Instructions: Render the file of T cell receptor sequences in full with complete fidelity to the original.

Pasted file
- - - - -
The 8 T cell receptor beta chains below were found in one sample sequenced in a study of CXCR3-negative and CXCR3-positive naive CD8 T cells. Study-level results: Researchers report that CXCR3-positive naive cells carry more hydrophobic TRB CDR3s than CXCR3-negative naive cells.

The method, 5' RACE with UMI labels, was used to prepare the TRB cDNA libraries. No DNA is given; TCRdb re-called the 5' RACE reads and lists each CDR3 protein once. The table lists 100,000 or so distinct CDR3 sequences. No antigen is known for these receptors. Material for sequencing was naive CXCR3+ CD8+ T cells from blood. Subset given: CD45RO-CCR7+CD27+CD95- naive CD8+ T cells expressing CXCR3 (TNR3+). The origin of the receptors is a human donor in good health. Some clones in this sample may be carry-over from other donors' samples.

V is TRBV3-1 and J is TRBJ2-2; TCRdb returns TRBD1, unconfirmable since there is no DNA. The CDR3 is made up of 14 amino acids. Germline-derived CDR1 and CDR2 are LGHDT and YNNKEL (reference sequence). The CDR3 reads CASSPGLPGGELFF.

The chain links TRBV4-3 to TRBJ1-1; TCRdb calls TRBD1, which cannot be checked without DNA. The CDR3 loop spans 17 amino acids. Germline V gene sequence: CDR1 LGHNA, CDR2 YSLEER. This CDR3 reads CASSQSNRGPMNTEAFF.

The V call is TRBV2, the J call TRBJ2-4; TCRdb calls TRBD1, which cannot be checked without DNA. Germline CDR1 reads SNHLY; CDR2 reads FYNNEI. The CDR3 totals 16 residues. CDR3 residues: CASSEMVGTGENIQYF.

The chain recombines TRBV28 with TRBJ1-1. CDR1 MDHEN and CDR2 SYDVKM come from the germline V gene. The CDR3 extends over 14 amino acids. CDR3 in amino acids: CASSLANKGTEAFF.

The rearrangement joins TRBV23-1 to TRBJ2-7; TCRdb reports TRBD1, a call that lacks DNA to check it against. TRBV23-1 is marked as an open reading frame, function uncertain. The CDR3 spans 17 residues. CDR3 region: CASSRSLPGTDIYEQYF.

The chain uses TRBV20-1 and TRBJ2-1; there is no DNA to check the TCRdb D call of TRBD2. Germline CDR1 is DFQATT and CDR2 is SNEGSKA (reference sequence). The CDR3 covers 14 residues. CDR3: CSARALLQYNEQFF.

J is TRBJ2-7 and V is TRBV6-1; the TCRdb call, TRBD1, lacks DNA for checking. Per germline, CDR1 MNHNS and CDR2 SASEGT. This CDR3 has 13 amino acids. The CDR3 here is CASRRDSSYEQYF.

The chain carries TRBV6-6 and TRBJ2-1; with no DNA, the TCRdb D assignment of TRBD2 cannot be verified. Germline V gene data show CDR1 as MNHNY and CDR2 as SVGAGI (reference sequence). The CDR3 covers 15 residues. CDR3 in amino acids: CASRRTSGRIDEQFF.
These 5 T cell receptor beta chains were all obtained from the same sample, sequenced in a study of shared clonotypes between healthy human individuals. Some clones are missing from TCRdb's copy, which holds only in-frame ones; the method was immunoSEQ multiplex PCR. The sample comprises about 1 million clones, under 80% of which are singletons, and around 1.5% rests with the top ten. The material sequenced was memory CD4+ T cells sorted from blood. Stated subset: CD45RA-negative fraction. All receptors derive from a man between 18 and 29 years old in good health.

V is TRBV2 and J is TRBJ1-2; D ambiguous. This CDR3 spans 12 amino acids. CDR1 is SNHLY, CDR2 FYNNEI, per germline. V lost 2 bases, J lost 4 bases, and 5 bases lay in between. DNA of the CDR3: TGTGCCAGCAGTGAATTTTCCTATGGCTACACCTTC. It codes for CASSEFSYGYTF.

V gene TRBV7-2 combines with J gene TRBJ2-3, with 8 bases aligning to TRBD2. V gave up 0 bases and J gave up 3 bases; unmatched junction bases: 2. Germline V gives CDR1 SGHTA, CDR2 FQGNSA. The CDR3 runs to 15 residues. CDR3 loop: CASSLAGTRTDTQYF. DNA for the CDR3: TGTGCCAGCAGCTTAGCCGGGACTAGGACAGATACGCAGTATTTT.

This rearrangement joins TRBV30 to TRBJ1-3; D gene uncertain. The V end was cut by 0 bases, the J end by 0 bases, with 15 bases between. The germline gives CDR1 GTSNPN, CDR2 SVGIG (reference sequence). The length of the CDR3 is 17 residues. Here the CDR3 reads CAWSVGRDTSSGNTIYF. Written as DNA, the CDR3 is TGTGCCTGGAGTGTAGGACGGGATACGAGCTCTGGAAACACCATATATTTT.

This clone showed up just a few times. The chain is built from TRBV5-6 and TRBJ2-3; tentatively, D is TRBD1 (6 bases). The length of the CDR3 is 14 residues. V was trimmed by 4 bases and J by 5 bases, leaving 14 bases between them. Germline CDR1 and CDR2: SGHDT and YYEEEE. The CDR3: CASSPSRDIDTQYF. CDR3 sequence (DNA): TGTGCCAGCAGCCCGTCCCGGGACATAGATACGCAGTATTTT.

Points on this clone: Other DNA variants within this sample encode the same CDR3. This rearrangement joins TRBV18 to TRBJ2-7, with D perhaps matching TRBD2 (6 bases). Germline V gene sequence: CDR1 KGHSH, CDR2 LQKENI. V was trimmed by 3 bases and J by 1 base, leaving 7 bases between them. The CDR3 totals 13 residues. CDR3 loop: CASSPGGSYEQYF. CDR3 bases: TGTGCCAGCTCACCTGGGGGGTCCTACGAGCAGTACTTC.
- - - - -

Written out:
The 8 T cell receptor beta chains below were found in one sample sequenced in a study of CXCR3-negative and CXCR3-positive naive CD8 T cells. Study-level results: Researchers report that CXCR3-positive naive cells carry more hydrophobic TRB CDR3s than CXCR3-negative naive cells.

The method, 5' RACE with UMI labels, was used to prepare the TRB cDNA libraries. No DNA is given; TCRdb re-called the 5' RACE reads and lists each CDR3 protein once. The table lists 100,000 or so distinct CDR3 sequences. No antigen is known for these receptors. Material for sequencing was naive CXCR3+ CD8+ T cells from blood. Subset given: CD45RO-CCR7+CD27+CD95- naive CD8+ T cells expressing CXCR3 (TNR3+). The origin of the receptors is a human donor in good health. Some clones in this sample may be carry-over from other donors' samples.

V is TRBV3-1 and J is TRBJ2-2; TCRdb returns TRBD1, unconfirmable since there is no DNA. The CDR3 is made up of 14 amino acids. Germline-derived CDR1 and CDR2 are LGHDT and YNNKEL (reference sequence). The CDR3 reads CASSPGLPGGELFF.

The chain links TRBV4-3 to TRBJ1-1; TCRdb calls TRBD1, which cannot be checked without DNA. The CDR3 loop spans 17 amino acids. Germline V gene sequence: CDR1 LGHNA, CDR2 YSLEER. This CDR3 reads CASSQSNRGPMNTEAFF.

The V call is TRBV2, the J call TRBJ2-4; TCRdb calls TRBD1, which cannot be checked without DNA. Germline CDR1 reads SNHLY; CDR2 reads FYNNEI. The CDR3 totals 16 residues. CDR3 residues: CASSEMVGTGENIQYF.

The chain recombines TRBV28 with TRBJ1-1. CDR1 MDHEN and CDR2 SYDVKM come from the germline V gene. The CDR3 extends over 14 amino acids. CDR3 in amino acids: CASSLANKGTEAFF.

The rearrangement joins TRBV23-1 to TRBJ2-7; TCRdb reports TRBD1, a call that lacks DNA to check it against. TRBV23-1 is marked as an open reading frame, function uncertain. The CDR3 spans 17 residues. CDR3 region: CASSRSLPGTDIYEQYF.

The chain uses TRBV20-1 and TRBJ2-1; there is no DNA to check the TCRdb D call of TRBD2. Germline CDR1 is DFQATT and CDR2 is SNEGSKA (reference sequence). The CDR3 covers 14 residues. CDR3: CSARALLQYNEQFF.

J is TRBJ2-7 and V is TRBV6-1; the TCRdb call, TRBD1, lacks DNA for checking. Per germline, CDR1 MNHNS and CDR2 SASEGT. This CDR3 has 13 amino acids. The CDR3 here is CASRRDSSYEQYF.

The chain carries TRBV6-6 and TRBJ2-1; with no DNA, the TCRdb D assignment of TRBD2 cannot be verified. Germline V gene data show CDR1 as MNHNY and CDR2 as SVGAGI (reference sequence). The CDR3 covers 15 residues. CDR3 in amino acids: CASRRTSGRIDEQFF.
These 5 T cell receptor beta chains were all obtained from the same sample, sequenced in a study of shared clonotypes between healthy human individuals. Some clones are missing from TCRdb's copy, which holds only in-frame ones; the method was immunoSEQ multiplex PCR. The sample comprises about 1 million clones, under 80% of which are singletons, and around 1.5% rests with the top ten. The material sequenced was memory CD4+ T cells sorted from blood. Stated subset: CD45RA-negative fraction. All receptors derive from a man between 18 and 29 years old in good health.

V is TRBV2 and J is TRBJ1-2; D ambiguous. This CDR3 spans 12 amino acids. CDR1 is SNHLY, CDR2 FYNNEI, per germline. V lost 2 bases, J lost 4 bases, and 5 bases lay in between. DNA of the CDR3: TGTGCCAGCAGTGAATTTTCCTATGGCTACACCTTC. It codes for CASSEFSYGYTF.

V gene TRBV7-2 combines with J gene TRBJ2-3, with 8 bases aligning to TRBD2. V gave up 0 bases and J gave up 3 bases; unmatched junction bases: 2. Germline V gives CDR1 SGHTA, CDR2 FQGNSA. The CDR3 runs to 15 residues. CDR3 loop: CASSLAGTRTDTQYF. DNA for the CDR3: TGTGCCAGCAGCTTAGCCGGGACTAGGACAGATACGCAGTATTTT.

This rearrangement joins TRBV30 to TRBJ1-3; D gene uncertain. The V end was cut by 0 bases, the J end by 0 bases, with 15 bases between. The germline gives CDR1 GTSNPN, CDR2 SVGIG (reference sequence). The length of the CDR3 is 17 residues. Here the CDR3 reads CAWSVGRDTSSGNTIYF. Written as DNA, the CDR3 is TGTGCCTGGAGTGTAGGACGGGATACGAGCTCTGGAAACACCATATATTTT.

This clone showed up just a few times. The chain is built from TRBV5-6 and TRBJ2-3; tentatively, D is TRBD1 (6 bases). The length of the CDR3 is 14 residues. V was trimmed by 4 bases and J by 5 bases, leaving 14 bases between them. Germline CDR1 and CDR2: SGHDT and YYEEEE. The CDR3: CASSPSRDIDTQYF. CDR3 sequence (DNA): TGTGCCAGCAGCCCGTCCCGGGACATAGATACGCAGTATTTT.

Points on this clone: Other DNA variants within this sample encode the same CDR3. This rearrangement joins TRBV18 to TRBJ2-7, with D perhaps matching TRBD2 (6 bases). Germline V gene sequence: CDR1 KGHSH, CDR2 LQKENI. V was trimmed by 3 bases and J by 1 base, leaving 7 bases between them. The CDR3 totals 13 residues. CDR3 loop: CASSPGGSYEQYF. CDR3 bases: TGTGCCAGCTCACCTGGGGGGTCCTACGAGCAGTACTTC.